Good Discipline – Meditation

MEDITATION: Time to think

 

I love to sit in coffee shops, they are probably the most relaxing places on Earth and I’m not the only one who thinks so. I’ve shared before that after work at Christ’s Body I would often go directly to a coffee shop to sit and pray about what I was experiencing. Coffee on the Point specifically was a good place to just go and sit for awhile without interruption. It was a chance to focus my thoughts on God and allow Him to heal the torrent of emotions that had me under siege all day because of the hardships of the homeless I was working with.

It was in this coffee shop in Denver that I learned to meditate, learned to think about the things above instead of the things below. If I hadn’t had those times I’m sure now that the heartache would have driven me crazy and caused a huge amount of burnout. So this is a discipline I would say is necessary, not that they all aren’t, but this one in particular allows us to get our minds off of things, if only for a moment, and into the mind of Christ.

Different Meditation

Now I know when someone mentions the discipline of meditation everyone’s minds instantly envision a man in a funny looking hat sitting cross-legged on the ground say “ommm” and for the most part this is what popular culture depicts it as. There’s a scene in Annie where the girls come across Pune Jab meditating and they get very afraid.

This isn’t the type of meditation I’m talking about, this is a type of Eastern Meditation meant for those who want to look deep inside themselves. Christian Meditation is different, Christian Meditation can take place everywhere you go, no one has to know that you are doing it, and is highly beneficial to our Christian walks.

Christian George writes; “Meditation moves us to a deep and penetrating presence of God. It charts the inner landscapes of the soul and teaches us to adopt the mind of Christ…Meditation syncs us with the savior in a way the other disciplines do not” (109).

What Do We Meditate on?

But what is it that we meditate on? Paul tells the Philippians at the end of his letter to them “Finally, brothers and sisters, whatever is true, whatever is noble, whatever is right, whatever is pure, whatever is lovely, whatever is admirable—if anything is excellent or praiseworthy—think about such things” (Phil 4:8 NIV).

Look at the list, whatever is; true, noble, right, pure, lovely, admirable, anything excellent or praiseworthy. These are the things that we need to meditate on; it is these things, in relationship to God that should fill our minds every day. We should desire and want these things because we are different from the world and what the world often meditates on (sex, drugs, alcohol) are in no way honorable in the context they we tend to think about them.

If we do meditate on these things we’ll find a whole new world opened up to us, suddenly our vision won’t be the same. Our minds also won’t be the same, we’ll find that we can’t get our minds off them. That the things of God really are real, alive, active and penetrating in ways we never could have imagined.

 

Meditating on Scripture

My favorite thing to do is meditate on scripture, especially the psalms. Recently I’ve spent a lot of time thinking on Psalm 25:12 which says “Who is the man who fears the Lord, Him will He instruct in the way he should choose.” The reason I’ve spent so much time meditating on this verse is because of situations in my life where I need more than anything for God to instruct my paths.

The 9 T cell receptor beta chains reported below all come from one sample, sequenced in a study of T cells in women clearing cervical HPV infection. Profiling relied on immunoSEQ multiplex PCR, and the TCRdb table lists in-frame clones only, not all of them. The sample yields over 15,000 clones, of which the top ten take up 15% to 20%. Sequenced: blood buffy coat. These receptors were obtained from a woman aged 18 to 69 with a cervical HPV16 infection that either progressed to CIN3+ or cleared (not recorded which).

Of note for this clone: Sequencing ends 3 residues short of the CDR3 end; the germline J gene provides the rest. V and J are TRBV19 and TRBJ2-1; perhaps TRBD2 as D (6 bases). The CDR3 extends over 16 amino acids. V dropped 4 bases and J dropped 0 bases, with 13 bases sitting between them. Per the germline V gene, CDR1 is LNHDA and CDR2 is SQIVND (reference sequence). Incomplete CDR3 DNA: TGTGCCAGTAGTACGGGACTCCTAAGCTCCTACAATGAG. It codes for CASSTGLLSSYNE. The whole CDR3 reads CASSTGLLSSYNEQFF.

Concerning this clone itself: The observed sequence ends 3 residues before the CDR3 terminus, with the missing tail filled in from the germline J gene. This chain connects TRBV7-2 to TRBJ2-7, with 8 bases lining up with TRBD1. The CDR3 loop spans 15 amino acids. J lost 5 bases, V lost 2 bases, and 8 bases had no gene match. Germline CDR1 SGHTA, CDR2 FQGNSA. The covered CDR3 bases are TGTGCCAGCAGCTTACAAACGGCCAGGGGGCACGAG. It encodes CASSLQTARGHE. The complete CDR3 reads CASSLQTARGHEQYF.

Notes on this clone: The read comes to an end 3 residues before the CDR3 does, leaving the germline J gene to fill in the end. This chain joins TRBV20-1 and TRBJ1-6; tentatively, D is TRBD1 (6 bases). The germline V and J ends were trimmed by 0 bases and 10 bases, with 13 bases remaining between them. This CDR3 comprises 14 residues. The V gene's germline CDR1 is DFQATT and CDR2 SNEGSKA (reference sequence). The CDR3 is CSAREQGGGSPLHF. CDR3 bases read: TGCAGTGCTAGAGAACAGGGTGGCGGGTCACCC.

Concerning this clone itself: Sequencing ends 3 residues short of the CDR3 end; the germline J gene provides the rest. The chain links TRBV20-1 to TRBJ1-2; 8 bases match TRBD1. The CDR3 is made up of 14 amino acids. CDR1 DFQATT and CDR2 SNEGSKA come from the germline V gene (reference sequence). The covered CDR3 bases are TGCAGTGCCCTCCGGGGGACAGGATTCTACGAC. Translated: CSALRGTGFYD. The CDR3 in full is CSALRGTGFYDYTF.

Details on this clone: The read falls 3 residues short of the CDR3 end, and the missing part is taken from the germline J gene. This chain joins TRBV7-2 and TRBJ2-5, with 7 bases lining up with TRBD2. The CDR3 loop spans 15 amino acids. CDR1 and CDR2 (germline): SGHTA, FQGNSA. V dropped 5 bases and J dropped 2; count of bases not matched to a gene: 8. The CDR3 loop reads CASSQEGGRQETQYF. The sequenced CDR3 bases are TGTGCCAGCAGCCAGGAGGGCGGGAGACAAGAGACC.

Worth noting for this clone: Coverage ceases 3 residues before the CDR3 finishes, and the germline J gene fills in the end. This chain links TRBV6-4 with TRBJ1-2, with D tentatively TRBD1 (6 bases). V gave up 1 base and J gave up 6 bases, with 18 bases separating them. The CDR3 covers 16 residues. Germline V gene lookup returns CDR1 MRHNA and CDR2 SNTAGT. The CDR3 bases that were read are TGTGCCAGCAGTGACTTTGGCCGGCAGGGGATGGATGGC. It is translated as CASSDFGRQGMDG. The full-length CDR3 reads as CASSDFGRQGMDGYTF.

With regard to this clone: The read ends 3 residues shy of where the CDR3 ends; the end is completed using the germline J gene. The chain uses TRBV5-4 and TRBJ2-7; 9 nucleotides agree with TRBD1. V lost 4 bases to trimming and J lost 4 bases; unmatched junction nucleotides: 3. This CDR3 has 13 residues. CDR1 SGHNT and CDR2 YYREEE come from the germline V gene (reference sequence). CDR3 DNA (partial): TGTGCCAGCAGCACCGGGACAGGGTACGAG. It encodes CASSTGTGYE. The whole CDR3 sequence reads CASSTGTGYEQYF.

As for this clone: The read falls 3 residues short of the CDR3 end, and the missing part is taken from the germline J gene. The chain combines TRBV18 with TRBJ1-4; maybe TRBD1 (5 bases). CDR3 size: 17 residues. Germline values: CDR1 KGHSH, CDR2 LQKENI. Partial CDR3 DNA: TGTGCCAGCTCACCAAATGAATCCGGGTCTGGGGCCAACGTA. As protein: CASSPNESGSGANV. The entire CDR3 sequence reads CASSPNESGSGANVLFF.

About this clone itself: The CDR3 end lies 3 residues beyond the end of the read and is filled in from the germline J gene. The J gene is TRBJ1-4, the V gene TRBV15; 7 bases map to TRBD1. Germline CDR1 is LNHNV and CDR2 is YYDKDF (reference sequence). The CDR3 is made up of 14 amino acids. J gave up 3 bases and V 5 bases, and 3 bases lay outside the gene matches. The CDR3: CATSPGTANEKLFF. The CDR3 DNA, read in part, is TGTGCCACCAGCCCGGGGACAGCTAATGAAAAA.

This scripture also has a lot to unpack and think about, like what does it mean to fear the Lord? And. How does God instruct us in the way we should go? Through meditating on these two questions God has led me to other passages, such as Isaiah 6:1-7 and Israel’s encounters with God in Exodus 18. So through meditating on this one verse suddenly a whole new idea is opened up to me.

Scripture meditation is extremely beneficial, especially if we want to be like the Psalmist in 119 who says “I have hidden your words in my heart that I might not sin against you” (v. 11). Or follow the example of the writer of Hebrews when he considers the word of God and the name of God to be a place of rest, so that we might not disobey.

To Be Set Apart

I’m coming to find that it is times of mediation that I am finding out what it truly means to be truly set apart for the gospel. That as I’ve thought over scriptures like Ephesians 5:3-6 that I’ve learned to cut out things like course Joking and work towards a humor that is holy. It is through thinking on what is right that I have been really challenged by conversations with a close friend of mine. It is through meditating on what it means to be a man of God that I’ve actually found myself becoming a man of God.

–          –     –

So today I want to challenge you to go off someplace, a park or a coffee shop, and think about the things of God. Take your bible and try to memorize a psalm, then meditate on that psalm one day at a time. Really think about what it means to be a man or woman of God allow Him to speak to you about the things you are thinking on. Enter into His presence and allow Him to make the toughest subjects fun again.

God Bless You
Jonathan David Faulkner
10:31 Life Ministries

“Enter His gates with thanksgiving

His courts with praise

Give thanks to the Lord

Bless His Name”

Ps 100:4

Week #1: Good Discipline
Week #2: Good Discipline – 
Prayer
Week #3: Good Discipline – Obedience
Week #4: Good Discipline – Art
Week #5: Good Discipline – Journaling
Week #6: Good Discipline – Silence
Week #7: Good Discipline – Fasting
Week #8: Good Discipline – Vow Making
Week #9: Good Discipline – Labyrinth Walking
Week #10: Good Discipline – Meditation
Week #11: Good Discipline – Solitude
Week #12: Good Discipline – Practicing God’s Presence

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